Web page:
Advancing Socio-Economics: An Institutionalist Perspective

Table of Contents
Preface

Contributors Biographies

Part II On Institutions
Part III On Social Systems of Production-and Beyond

Part I On Socio-Economic Concepts and Methods    J. Rogers Hollingsworth, Karl H. Müller

The following chapters take several steps toward advancing some of the methods and concepts which are essential for the ordering of the field of socio-economics. In chapter 2, "On Multi-Level Analysis," J. Rogers Hollingsworth emphasizes the importance of recognizing that we are nested in a multi-spatial world made of the following levels: the global, the transnational region, the nation-state, the sub-national region, and the local. Each level constantly interacts with every other level, and if we are to understand the processes which take place in the world, it is imperative that we comprehend this level of complexity. It is true that in recent years, many analysts who write about the national and regional economies have recognized that these economies are nested in a multi-layered world (Hollingsworth and Boyer, 1997), but even so, most scholarship still proceeds as though each level is independent of the other. The failure to recognize that as individuals we are nested in a multi-level world is equally a serious problem as we reflect about the world of politics. Decisions about the quality of our own lives are constantly made at multiple levels, but our theories of democracy-and of governance generally-do not recognize this kind of nestedness. Indeed, our age requires a new theory of democracy which will take into consideration how citizens can have effective participation and representation at multiple levels of reality almost simultaneously. We believe socio-economics has a vital role to play in placing a multi-level analysis high on the research agenda of the social sciences.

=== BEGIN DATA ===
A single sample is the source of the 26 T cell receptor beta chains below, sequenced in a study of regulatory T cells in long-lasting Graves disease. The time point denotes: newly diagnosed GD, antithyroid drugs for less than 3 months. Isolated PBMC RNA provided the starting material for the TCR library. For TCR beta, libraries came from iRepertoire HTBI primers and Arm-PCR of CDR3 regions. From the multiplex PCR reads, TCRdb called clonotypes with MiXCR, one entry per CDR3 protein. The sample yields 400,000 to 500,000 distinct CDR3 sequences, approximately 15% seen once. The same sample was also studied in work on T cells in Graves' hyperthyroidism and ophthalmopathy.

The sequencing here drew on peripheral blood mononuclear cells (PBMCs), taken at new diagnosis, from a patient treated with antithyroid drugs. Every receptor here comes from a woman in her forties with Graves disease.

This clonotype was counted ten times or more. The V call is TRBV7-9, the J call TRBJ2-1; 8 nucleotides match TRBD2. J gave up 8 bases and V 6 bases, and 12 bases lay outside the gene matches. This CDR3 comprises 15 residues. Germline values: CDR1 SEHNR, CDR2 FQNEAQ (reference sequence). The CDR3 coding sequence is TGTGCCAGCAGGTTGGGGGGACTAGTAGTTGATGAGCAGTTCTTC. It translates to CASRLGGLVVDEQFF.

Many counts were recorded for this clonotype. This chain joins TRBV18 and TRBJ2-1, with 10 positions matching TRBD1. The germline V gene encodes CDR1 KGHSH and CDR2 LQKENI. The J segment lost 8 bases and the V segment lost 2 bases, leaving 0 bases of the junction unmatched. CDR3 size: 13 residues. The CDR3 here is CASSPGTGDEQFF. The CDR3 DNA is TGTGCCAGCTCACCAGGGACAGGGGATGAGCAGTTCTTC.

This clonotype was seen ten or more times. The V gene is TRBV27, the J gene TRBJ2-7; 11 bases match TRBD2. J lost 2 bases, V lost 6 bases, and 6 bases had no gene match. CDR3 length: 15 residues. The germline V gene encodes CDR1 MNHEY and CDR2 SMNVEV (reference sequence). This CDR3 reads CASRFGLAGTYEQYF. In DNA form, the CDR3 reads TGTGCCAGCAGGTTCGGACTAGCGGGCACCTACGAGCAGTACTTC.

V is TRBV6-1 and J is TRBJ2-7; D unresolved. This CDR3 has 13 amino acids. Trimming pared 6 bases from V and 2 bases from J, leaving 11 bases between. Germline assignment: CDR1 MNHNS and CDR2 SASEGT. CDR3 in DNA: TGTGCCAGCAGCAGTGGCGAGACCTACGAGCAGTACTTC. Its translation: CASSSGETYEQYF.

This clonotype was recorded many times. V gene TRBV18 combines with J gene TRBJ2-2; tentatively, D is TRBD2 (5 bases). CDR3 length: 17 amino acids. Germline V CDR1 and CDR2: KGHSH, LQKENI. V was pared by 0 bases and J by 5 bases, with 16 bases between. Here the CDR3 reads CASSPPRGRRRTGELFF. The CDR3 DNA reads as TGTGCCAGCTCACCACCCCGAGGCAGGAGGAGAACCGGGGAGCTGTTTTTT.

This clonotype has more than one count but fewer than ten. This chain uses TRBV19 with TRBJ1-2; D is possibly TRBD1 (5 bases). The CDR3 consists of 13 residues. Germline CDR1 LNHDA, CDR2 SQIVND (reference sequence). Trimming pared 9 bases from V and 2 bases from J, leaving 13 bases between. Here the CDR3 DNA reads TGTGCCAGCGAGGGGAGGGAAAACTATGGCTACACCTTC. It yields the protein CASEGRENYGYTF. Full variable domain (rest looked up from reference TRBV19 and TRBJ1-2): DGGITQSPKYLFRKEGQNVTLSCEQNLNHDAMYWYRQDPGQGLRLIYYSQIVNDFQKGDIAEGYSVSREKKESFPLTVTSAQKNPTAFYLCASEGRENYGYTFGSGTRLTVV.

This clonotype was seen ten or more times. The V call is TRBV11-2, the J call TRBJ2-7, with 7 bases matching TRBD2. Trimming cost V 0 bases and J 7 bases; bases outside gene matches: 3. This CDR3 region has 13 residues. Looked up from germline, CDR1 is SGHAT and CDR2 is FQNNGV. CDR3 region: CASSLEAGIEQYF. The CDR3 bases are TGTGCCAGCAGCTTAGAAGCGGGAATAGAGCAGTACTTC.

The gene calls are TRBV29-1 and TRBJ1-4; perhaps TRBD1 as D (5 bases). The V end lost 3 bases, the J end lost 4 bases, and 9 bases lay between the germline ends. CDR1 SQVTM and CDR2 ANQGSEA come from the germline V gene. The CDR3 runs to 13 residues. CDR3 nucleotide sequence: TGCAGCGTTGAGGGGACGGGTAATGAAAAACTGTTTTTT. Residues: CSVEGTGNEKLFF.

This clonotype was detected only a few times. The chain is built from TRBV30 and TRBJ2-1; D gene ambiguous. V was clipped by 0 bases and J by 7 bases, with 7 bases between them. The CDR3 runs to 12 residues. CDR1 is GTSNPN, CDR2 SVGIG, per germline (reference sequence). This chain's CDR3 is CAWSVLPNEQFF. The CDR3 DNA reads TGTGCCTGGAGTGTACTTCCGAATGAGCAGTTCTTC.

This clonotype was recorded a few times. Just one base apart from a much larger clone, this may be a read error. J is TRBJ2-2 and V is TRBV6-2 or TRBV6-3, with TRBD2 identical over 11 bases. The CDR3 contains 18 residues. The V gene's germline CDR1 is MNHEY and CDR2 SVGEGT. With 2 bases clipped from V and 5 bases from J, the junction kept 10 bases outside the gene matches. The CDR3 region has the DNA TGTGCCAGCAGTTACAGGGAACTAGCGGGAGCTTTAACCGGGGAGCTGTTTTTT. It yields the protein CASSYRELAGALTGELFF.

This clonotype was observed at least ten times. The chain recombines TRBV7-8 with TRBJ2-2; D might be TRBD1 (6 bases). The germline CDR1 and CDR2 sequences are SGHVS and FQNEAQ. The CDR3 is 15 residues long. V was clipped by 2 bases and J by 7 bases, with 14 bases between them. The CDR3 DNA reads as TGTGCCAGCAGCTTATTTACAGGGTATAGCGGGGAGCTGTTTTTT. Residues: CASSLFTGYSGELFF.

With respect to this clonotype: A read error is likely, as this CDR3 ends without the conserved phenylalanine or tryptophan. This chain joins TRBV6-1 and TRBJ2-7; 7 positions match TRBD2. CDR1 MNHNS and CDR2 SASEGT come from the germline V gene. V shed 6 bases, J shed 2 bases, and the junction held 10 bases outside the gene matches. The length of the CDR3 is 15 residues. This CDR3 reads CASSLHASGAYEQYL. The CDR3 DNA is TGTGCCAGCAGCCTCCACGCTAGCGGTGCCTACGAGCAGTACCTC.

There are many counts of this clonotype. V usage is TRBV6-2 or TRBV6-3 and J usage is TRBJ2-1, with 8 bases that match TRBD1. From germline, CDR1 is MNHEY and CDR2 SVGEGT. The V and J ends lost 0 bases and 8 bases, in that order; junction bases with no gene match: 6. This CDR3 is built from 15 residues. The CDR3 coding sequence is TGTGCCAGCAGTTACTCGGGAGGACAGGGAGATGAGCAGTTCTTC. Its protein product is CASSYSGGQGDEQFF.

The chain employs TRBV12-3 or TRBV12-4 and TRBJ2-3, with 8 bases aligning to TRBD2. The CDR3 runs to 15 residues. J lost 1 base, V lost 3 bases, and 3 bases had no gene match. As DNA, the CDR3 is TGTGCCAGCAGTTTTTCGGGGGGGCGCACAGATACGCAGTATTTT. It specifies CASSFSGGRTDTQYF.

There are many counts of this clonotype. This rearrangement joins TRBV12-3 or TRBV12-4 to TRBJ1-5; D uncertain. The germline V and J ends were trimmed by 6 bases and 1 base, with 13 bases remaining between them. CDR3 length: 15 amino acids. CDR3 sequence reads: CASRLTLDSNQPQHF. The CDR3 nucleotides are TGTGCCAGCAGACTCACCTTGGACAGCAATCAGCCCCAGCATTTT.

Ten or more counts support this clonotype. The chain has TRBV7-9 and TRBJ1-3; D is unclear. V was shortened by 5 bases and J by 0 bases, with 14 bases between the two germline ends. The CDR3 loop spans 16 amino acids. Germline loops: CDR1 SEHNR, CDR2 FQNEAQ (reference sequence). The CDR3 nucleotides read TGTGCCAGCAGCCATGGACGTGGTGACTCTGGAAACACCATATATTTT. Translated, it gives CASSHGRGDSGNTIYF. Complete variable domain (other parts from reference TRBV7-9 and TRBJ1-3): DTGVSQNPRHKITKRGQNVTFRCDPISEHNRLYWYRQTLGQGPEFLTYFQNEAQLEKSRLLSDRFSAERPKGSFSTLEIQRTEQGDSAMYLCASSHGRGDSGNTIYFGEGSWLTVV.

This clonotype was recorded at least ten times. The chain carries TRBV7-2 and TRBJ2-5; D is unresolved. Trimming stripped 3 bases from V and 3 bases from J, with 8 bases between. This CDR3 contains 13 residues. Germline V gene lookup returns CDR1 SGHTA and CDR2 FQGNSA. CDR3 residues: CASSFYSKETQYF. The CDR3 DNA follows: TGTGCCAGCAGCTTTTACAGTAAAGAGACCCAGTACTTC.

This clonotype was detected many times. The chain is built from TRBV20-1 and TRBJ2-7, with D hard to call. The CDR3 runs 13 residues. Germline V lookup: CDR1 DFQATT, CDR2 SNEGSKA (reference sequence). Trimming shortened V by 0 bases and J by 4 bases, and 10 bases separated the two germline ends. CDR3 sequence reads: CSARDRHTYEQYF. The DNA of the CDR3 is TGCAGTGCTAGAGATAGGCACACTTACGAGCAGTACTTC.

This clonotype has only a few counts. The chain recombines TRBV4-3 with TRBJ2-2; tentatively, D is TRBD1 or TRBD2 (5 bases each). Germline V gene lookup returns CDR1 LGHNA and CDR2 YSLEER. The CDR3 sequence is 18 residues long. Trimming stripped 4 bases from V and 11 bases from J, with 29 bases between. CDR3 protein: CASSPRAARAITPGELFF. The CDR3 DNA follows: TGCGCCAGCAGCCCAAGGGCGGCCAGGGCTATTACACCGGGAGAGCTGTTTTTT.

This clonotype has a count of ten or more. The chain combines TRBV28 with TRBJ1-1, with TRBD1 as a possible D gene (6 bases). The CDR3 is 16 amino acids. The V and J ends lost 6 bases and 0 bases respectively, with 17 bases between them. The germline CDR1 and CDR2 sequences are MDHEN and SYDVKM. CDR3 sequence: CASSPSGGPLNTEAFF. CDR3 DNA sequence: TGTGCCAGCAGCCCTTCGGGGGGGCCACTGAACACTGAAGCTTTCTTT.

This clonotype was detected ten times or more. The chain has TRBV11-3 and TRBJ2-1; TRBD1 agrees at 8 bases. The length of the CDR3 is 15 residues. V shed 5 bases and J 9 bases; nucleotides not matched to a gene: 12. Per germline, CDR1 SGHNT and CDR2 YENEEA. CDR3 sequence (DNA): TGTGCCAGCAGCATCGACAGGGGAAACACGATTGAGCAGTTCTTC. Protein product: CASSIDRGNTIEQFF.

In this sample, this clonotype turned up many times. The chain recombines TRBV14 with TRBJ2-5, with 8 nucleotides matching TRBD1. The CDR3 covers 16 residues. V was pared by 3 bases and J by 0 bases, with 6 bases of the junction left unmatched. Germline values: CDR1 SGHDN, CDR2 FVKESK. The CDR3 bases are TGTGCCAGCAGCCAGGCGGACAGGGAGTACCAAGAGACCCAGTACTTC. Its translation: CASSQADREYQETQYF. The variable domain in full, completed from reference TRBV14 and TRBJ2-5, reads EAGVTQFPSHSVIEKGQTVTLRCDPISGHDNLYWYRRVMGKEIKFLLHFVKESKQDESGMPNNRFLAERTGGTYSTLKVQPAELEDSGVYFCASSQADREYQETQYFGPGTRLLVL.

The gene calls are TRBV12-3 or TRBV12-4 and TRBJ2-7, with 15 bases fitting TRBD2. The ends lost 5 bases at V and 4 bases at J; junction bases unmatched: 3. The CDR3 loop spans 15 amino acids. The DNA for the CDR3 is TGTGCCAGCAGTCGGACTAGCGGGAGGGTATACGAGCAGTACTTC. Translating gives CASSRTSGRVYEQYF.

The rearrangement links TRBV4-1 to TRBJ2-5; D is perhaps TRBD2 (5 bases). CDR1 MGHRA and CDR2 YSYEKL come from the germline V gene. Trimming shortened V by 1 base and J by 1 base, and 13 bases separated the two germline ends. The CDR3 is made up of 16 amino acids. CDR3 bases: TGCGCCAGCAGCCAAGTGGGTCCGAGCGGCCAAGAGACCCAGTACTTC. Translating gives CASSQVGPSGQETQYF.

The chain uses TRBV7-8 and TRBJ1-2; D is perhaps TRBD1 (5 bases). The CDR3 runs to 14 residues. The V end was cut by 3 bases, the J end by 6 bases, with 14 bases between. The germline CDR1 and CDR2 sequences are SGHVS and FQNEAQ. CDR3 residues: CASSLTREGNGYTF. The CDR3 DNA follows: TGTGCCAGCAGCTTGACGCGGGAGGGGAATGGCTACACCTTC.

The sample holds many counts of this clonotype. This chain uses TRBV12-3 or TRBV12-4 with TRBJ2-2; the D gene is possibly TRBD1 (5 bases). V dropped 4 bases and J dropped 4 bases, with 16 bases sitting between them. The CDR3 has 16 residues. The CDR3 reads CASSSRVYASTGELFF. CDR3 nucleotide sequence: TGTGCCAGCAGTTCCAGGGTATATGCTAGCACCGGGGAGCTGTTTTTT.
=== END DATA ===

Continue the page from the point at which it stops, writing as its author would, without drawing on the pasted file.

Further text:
In his very stimulating chapter 3, Amitai Etzioni lays out a paradigmatic framework for socio-economics. It is this core statement which shapes the relevance of all subsequent papers in this volume for the socio-economic agenda. While Etzioni defined the broad parameters of a socio-economic agenda in his book The Moral Dimension: Toward a New Economics (1988), this chapter is the clearest statement today of a paradigm of socio-economics. He points out that there are presently two paradigms in the social sciences, one centered around the "individual" with very clear normative and political consequences, and that is the neoclassical perspective. The other is the socio-economic one and is more centered around the "social." These two perspectives make quite different assumptions about our ability to reshape the world in which we live and how we might go about such a task. By sharpening the differences between these two, Etzioni helps to clear the path for building a richer socio-economics.

The Society for the Advancement of Socio-Economics (SASE) is a very eclectic scholarly organization, and one its main functions is to advance the scholarship on socio-economics. Robin Stryker in chapter 4 plots the future of both the field of socio-economics and the SASE. Her chapter resonates very much with most of the other chapters in this volume by emphasizing "institutionalism" as a key building block for socio-economics. Her chapter recognizes that the future of socio-economics is dependent on the capacity of individuals who have been trained in separate disciplines to find common terrain in which they can build on their common interests. And if we attempt to work and learn together across disciplines, we are more likely to build a better world than if we simply work within the confines of a single discipline or a narrow sub-specialty of a particular discipline. In the concluding chapter, Karl H. Müller discusses one of the most important concepts which has emerged within the field of socio-economics: embeddedness. Once we recognize that we are nested (i.e., embedded) in the kind of multi-level society which Hollingsworth discusses in chapter 2, we immediately recognize that individuals, organizations, communities, regions, nation-states, etc. are embedded in a larger social order, and hence we must attempt to understand and de-construct the meaning of the concept embeddedness. Müller undertakes the most extensive analysis of this concept which we have to date, and as a result of this kind of deconstruction of the concept embeddedness, it should now acquire greater precision in the literature. And with the advance which he has made in defining the concept, we should be able to use it more effectively to understand complex interactions at multiple levels of society.

Table of Contents
Preface

Contributors Biographies

Part II On Institutions
Part III On Social Systems of Production-and Beyond
Rogers Hollingsworth Homepage

Copyright © 2003 Rowman & Littlefield Publishers, Inc.
http://history.wisc.edu/hollingsworth/Advancing_Socio-economics_Intro_to_Part1_Socio-economic_Concepts_and_Methods.htm